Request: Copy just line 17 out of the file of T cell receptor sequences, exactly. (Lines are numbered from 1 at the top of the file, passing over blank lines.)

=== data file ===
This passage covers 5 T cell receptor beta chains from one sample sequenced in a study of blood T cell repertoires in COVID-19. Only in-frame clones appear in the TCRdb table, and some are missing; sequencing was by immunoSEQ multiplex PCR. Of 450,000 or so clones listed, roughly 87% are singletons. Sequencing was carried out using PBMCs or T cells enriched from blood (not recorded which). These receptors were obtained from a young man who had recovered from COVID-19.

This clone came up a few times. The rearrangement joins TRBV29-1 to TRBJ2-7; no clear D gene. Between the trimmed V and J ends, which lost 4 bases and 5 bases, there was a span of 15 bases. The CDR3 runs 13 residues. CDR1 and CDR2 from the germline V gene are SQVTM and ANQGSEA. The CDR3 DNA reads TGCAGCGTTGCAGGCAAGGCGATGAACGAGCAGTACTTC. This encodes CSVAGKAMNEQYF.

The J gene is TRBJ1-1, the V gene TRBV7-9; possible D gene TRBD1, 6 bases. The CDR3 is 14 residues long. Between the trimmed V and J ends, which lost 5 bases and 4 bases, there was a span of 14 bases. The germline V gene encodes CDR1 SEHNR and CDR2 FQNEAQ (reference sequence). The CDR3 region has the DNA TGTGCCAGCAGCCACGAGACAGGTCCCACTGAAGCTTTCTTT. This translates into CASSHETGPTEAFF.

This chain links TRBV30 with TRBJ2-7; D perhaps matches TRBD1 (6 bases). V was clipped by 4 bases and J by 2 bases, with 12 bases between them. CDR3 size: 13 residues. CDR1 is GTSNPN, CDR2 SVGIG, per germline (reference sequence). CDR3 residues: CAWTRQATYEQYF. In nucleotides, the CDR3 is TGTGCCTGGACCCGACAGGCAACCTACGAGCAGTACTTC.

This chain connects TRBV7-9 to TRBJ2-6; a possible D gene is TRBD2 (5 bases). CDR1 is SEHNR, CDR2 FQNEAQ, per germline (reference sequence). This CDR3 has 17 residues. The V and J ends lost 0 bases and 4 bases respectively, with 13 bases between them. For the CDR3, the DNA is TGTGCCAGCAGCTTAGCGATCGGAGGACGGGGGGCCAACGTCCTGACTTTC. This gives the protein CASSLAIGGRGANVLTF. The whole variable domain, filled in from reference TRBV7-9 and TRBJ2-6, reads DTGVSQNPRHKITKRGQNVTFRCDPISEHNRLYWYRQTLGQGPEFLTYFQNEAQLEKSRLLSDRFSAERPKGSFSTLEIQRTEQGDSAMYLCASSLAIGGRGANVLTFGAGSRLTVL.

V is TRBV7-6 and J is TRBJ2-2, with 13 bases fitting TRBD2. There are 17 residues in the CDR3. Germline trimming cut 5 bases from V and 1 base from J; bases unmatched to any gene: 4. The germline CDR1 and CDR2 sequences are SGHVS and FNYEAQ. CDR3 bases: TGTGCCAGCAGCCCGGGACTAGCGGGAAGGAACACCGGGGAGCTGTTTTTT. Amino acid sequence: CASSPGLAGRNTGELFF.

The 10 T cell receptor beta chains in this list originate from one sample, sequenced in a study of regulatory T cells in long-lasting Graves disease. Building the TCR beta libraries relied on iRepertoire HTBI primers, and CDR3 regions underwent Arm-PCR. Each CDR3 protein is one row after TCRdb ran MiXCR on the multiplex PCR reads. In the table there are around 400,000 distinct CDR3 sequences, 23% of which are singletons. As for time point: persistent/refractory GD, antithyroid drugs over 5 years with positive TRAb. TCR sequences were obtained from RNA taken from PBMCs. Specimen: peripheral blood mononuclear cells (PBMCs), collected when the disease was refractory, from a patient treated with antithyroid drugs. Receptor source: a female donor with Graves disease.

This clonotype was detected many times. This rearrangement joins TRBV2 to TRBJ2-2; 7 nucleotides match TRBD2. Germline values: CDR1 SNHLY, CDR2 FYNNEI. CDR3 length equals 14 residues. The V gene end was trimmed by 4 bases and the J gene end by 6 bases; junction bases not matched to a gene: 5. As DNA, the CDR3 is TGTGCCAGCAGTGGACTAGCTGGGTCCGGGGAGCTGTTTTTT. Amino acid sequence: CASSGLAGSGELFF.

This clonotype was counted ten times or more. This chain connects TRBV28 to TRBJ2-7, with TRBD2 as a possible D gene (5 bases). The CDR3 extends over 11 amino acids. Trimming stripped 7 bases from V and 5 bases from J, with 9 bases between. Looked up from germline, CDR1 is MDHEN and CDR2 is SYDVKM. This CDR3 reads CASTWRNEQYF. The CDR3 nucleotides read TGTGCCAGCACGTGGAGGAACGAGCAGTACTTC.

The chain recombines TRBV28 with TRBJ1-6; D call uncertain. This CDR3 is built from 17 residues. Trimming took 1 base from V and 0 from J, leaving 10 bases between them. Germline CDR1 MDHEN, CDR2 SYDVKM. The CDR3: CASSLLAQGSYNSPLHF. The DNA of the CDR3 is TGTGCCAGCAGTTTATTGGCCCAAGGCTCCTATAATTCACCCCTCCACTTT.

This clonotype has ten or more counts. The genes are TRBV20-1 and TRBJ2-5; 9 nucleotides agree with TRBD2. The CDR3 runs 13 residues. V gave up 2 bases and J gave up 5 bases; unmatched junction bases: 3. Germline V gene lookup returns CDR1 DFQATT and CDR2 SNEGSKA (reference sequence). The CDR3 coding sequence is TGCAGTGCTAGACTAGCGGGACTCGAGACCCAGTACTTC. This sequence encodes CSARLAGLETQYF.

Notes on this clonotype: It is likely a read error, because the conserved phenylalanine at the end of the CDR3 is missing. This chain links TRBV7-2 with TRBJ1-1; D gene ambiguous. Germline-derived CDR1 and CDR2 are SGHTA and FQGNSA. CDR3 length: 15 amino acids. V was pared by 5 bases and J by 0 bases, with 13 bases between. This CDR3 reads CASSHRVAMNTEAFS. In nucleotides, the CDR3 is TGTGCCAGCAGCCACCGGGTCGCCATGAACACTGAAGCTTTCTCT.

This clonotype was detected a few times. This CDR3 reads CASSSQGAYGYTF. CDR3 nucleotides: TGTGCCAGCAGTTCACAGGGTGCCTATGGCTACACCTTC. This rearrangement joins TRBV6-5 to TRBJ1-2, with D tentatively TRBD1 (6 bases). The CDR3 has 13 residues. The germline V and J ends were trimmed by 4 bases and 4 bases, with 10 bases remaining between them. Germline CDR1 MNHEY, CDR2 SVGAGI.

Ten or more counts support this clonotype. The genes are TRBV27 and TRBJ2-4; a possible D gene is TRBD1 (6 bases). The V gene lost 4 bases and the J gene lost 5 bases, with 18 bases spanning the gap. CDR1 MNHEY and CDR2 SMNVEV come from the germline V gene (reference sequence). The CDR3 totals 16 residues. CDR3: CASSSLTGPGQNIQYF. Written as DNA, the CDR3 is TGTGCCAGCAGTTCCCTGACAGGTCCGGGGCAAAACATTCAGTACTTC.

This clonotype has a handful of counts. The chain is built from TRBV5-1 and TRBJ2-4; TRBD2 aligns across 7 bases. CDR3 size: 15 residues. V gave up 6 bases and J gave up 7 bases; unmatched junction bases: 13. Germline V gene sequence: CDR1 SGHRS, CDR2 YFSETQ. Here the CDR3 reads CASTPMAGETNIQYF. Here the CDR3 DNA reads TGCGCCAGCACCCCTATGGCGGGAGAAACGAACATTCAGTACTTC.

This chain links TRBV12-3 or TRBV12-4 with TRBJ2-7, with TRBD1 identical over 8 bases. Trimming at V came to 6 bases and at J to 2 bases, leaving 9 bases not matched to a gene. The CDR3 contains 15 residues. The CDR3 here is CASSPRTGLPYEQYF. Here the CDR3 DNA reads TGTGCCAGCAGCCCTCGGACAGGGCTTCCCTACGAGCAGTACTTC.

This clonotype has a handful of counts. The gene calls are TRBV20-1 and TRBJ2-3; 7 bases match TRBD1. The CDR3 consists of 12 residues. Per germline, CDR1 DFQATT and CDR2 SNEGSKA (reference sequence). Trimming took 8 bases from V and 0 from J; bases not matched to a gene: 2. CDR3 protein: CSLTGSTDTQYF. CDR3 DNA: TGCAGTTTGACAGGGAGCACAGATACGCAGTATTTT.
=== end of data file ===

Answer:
This clonotype has a handful of counts. The gene calls are TRBV20-1 and TRBJ2-3; 7 bases match TRBD1. The CDR3 consists of 12 residues. Per germline, CDR1 DFQATT and CDR2 SNEGSKA (reference sequence). Trimming took 8 bases from V and 0 from J; bases not matched to a gene: 2. CDR3 protein: CSLTGSTDTQYF. CDR3 DNA: TGCAGTTTGACAGGGAGCACAGATACGCAGTATTTT.